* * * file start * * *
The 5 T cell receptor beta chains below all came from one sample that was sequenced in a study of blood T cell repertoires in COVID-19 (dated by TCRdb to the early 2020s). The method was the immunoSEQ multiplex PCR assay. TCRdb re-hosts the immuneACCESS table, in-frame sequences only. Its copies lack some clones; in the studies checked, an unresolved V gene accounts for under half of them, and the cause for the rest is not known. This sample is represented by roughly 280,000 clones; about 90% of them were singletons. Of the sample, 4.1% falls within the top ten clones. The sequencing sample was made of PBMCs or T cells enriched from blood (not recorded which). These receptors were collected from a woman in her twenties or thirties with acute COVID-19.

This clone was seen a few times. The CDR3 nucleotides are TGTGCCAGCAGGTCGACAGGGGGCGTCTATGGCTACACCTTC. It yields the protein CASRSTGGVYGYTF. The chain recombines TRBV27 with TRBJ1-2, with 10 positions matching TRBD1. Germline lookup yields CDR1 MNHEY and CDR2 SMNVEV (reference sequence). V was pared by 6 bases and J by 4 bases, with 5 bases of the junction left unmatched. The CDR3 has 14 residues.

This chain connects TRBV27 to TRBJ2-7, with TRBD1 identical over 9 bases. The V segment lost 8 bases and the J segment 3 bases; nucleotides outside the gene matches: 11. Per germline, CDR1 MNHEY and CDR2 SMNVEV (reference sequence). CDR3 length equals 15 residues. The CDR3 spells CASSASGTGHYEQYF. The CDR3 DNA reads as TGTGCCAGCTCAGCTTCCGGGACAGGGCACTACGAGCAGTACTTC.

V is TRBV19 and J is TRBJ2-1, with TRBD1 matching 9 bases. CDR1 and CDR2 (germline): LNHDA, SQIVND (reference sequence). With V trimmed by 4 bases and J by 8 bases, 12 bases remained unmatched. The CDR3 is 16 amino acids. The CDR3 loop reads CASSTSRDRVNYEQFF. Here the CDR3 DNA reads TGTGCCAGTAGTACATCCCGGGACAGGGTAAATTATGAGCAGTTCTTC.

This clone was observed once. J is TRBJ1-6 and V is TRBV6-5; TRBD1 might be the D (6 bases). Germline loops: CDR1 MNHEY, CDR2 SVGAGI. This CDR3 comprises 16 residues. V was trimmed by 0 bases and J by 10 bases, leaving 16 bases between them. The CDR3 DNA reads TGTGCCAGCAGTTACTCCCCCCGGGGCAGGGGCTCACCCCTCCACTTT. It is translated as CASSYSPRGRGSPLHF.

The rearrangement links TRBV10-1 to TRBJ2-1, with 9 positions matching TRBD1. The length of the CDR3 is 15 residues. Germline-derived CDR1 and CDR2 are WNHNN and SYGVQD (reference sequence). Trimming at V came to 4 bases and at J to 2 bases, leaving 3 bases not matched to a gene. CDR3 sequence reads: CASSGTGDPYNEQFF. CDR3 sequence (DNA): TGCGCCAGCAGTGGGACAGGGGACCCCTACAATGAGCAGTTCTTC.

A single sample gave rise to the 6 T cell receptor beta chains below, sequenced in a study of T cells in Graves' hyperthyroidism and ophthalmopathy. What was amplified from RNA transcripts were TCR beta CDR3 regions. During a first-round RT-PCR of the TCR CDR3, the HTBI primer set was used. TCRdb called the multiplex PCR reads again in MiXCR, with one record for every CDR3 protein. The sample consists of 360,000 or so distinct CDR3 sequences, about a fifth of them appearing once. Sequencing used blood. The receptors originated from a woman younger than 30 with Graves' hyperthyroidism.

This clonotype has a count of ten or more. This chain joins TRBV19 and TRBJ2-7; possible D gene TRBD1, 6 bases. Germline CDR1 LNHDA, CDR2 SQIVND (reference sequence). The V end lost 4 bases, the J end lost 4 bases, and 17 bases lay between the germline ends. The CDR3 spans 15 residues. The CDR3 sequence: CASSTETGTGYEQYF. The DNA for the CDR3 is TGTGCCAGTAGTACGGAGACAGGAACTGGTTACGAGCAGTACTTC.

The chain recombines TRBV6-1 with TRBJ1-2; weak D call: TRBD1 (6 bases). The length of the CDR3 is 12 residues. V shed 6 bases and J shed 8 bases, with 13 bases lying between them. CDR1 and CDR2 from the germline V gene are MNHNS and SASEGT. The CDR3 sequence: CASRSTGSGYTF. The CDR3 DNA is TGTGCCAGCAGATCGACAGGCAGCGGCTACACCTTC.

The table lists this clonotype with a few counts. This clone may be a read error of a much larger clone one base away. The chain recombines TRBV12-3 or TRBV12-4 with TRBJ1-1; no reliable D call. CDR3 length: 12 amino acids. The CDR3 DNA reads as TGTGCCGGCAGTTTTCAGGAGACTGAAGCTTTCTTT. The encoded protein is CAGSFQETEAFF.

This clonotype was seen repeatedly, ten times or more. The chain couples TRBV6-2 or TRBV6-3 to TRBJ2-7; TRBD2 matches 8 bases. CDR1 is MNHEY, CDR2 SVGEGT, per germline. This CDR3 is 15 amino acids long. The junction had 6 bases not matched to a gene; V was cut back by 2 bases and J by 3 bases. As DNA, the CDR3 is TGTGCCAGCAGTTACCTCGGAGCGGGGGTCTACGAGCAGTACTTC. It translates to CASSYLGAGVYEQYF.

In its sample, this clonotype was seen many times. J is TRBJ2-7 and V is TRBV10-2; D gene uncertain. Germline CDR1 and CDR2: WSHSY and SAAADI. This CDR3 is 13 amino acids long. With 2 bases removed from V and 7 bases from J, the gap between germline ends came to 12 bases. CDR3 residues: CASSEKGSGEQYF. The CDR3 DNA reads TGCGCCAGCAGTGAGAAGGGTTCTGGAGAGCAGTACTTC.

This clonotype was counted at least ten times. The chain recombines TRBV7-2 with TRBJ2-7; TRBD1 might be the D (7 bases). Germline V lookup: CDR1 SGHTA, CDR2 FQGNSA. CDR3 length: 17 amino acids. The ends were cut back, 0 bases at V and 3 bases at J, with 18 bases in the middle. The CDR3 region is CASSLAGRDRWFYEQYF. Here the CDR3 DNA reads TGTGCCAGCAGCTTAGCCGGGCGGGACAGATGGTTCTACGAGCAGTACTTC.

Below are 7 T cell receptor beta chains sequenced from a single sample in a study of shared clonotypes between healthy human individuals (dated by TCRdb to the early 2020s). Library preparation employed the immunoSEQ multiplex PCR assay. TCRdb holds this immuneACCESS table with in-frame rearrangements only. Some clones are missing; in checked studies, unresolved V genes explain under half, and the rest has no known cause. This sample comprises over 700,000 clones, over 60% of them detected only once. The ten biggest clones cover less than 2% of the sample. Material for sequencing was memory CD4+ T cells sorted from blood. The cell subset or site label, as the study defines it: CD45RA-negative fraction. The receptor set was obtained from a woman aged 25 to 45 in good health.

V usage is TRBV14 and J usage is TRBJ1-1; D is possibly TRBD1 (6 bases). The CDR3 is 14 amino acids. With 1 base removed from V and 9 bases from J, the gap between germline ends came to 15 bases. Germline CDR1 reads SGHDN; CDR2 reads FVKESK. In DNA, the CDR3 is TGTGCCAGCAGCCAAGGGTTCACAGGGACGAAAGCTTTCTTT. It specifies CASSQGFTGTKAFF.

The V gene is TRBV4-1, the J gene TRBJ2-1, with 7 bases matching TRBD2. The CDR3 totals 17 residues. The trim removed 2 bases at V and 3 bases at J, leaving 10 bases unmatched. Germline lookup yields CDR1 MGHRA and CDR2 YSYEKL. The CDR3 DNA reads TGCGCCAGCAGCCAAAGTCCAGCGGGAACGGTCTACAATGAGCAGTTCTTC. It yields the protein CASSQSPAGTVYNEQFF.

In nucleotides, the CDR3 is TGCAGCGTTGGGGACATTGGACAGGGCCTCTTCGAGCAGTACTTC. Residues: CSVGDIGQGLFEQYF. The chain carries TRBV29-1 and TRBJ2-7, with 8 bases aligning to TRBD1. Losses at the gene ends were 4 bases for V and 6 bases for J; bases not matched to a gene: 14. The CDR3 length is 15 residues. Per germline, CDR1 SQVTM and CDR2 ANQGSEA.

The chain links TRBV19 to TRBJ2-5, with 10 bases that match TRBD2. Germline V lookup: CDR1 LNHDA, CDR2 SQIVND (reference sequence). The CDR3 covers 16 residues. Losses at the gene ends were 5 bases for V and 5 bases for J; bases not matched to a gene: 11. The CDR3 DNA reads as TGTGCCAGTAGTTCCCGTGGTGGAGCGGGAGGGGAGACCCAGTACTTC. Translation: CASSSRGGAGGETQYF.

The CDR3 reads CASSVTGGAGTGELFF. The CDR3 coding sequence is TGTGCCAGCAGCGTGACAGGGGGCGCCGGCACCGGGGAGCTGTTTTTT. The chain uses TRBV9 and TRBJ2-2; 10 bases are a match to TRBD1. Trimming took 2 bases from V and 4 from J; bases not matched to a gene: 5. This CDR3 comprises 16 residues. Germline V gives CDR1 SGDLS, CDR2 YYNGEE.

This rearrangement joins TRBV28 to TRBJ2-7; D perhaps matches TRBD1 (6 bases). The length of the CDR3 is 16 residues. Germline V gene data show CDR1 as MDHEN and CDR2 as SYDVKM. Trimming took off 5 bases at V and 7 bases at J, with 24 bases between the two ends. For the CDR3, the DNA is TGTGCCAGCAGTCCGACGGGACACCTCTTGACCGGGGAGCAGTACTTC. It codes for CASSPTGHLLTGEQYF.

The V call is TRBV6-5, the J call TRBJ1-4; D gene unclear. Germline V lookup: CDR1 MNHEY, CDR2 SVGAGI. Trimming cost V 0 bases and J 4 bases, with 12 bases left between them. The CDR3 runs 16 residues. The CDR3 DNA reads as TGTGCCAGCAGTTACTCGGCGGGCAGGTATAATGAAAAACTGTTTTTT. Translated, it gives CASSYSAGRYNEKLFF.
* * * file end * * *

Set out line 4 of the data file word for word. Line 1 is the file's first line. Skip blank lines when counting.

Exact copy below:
V is TRBV19 and J is TRBJ2-1, with TRBD1 matching 9 bases. CDR1 and CDR2 (germline): LNHDA, SQIVND (reference sequence). With V trimmed by 4 bases and J by 8 bases, 12 bases remained unmatched. The CDR3 is 16 amino acids. The CDR3 loop reads CASSTSRDRVNYEQFF. Here the CDR3 DNA reads TGTGCCAGTAGTACATCCCGGGACAGGGTAAATTATGAGCAGTTCTTC.